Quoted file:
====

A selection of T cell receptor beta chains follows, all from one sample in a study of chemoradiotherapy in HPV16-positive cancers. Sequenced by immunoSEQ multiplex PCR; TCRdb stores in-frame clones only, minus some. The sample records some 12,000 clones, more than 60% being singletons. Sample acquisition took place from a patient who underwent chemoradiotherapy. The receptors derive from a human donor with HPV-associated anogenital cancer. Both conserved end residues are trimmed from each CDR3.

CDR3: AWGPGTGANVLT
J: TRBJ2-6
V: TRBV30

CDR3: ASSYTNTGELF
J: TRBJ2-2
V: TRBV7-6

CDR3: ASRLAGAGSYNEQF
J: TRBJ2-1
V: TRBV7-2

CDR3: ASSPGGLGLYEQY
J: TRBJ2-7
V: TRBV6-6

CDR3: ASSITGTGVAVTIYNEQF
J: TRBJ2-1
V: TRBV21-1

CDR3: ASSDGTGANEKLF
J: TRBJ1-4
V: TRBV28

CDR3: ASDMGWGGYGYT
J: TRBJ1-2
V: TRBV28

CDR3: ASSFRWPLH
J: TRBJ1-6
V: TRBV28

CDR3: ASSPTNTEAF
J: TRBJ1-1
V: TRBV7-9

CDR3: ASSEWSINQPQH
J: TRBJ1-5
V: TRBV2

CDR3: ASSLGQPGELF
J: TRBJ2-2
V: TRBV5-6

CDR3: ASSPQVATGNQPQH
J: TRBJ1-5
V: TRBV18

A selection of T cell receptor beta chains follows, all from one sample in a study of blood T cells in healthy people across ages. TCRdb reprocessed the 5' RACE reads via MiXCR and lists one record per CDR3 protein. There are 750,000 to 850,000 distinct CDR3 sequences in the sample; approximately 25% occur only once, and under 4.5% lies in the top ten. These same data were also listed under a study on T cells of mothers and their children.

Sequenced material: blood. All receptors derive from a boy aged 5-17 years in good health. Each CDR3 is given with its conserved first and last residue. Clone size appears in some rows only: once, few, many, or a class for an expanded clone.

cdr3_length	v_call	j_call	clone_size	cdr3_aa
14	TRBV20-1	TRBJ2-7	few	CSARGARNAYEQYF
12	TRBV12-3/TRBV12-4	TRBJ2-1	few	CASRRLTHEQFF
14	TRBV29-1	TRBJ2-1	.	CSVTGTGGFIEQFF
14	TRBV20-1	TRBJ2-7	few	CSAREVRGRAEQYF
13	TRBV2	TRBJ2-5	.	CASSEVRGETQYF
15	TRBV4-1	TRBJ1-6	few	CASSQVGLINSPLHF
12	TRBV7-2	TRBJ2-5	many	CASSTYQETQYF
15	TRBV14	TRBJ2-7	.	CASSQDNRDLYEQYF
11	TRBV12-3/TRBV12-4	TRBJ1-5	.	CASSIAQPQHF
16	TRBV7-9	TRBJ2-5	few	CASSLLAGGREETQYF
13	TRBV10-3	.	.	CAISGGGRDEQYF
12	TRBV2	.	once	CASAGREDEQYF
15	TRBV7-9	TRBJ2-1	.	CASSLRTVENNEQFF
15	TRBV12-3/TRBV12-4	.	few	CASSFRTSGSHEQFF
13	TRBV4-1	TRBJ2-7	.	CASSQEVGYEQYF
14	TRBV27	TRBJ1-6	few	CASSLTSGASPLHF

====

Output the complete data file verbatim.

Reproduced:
A selection of T cell receptor beta chains follows, all from one sample in a study of chemoradiotherapy in HPV16-positive cancers. Sequenced by immunoSEQ multiplex PCR; TCRdb stores in-frame clones only, minus some. The sample records some 12,000 clones, more than 60% being singletons. Sample acquisition took place from a patient who underwent chemoradiotherapy. The receptors derive from a human donor with HPV-associated anogenital cancer. Both conserved end residues are trimmed from each CDR3.

CDR3: AWGPGTGANVLT
J: TRBJ2-6
V: TRBV30

CDR3: ASSYTNTGELF
J: TRBJ2-2
V: TRBV7-6

CDR3: ASRLAGAGSYNEQF
J: TRBJ2-1
V: TRBV7-2

CDR3: ASSPGGLGLYEQY
J: TRBJ2-7
V: TRBV6-6

CDR3: ASSITGTGVAVTIYNEQF
J: TRBJ2-1
V: TRBV21-1

CDR3: ASSDGTGANEKLF
J: TRBJ1-4
V: TRBV28

CDR3: ASDMGWGGYGYT
J: TRBJ1-2
V: TRBV28

CDR3: ASSFRWPLH
J: TRBJ1-6
V: TRBV28

CDR3: ASSPTNTEAF
J: TRBJ1-1
V: TRBV7-9

CDR3: ASSEWSINQPQH
J: TRBJ1-5
V: TRBV2

CDR3: ASSLGQPGELF
J: TRBJ2-2
V: TRBV5-6

CDR3: ASSPQVATGNQPQH
J: TRBJ1-5
V: TRBV18

A selection of T cell receptor beta chains follows, all from one sample in a study of blood T cells in healthy people across ages. TCRdb reprocessed the 5' RACE reads via MiXCR and lists one record per CDR3 protein. There are 750,000 to 850,000 distinct CDR3 sequences in the sample; approximately 25% occur only once, and under 4.5% lies in the top ten. These same data were also listed under a study on T cells of mothers and their children.

Sequenced material: blood. All receptors derive from a boy aged 5-17 years in good health. Each CDR3 is given with its conserved first and last residue. Clone size appears in some rows only: once, few, many, or a class for an expanded clone.

cdr3_length	v_call	j_call	clone_size	cdr3_aa
14	TRBV20-1	TRBJ2-7	few	CSARGARNAYEQYF
12	TRBV12-3/TRBV12-4	TRBJ2-1	few	CASRRLTHEQFF
14	TRBV29-1	TRBJ2-1	.	CSVTGTGGFIEQFF
14	TRBV20-1	TRBJ2-7	few	CSAREVRGRAEQYF
13	TRBV2	TRBJ2-5	.	CASSEVRGETQYF
15	TRBV4-1	TRBJ1-6	few	CASSQVGLINSPLHF
12	TRBV7-2	TRBJ2-5	many	CASSTYQETQYF
15	TRBV14	TRBJ2-7	.	CASSQDNRDLYEQYF
11	TRBV12-3/TRBV12-4	TRBJ1-5	.	CASSIAQPQHF
16	TRBV7-9	TRBJ2-5	few	CASSLLAGGREETQYF
13	TRBV10-3	.	.	CAISGGGRDEQYF
12	TRBV2	.	once	CASAGREDEQYF
15	TRBV7-9	TRBJ2-1	.	CASSLRTVENNEQFF
15	TRBV12-3/TRBV12-4	.	few	CASSFRTSGSHEQFF
13	TRBV4-1	TRBJ2-7	.	CASSQEVGYEQYF
14	TRBV27	TRBJ1-6	few	CASSLTSGASPLHF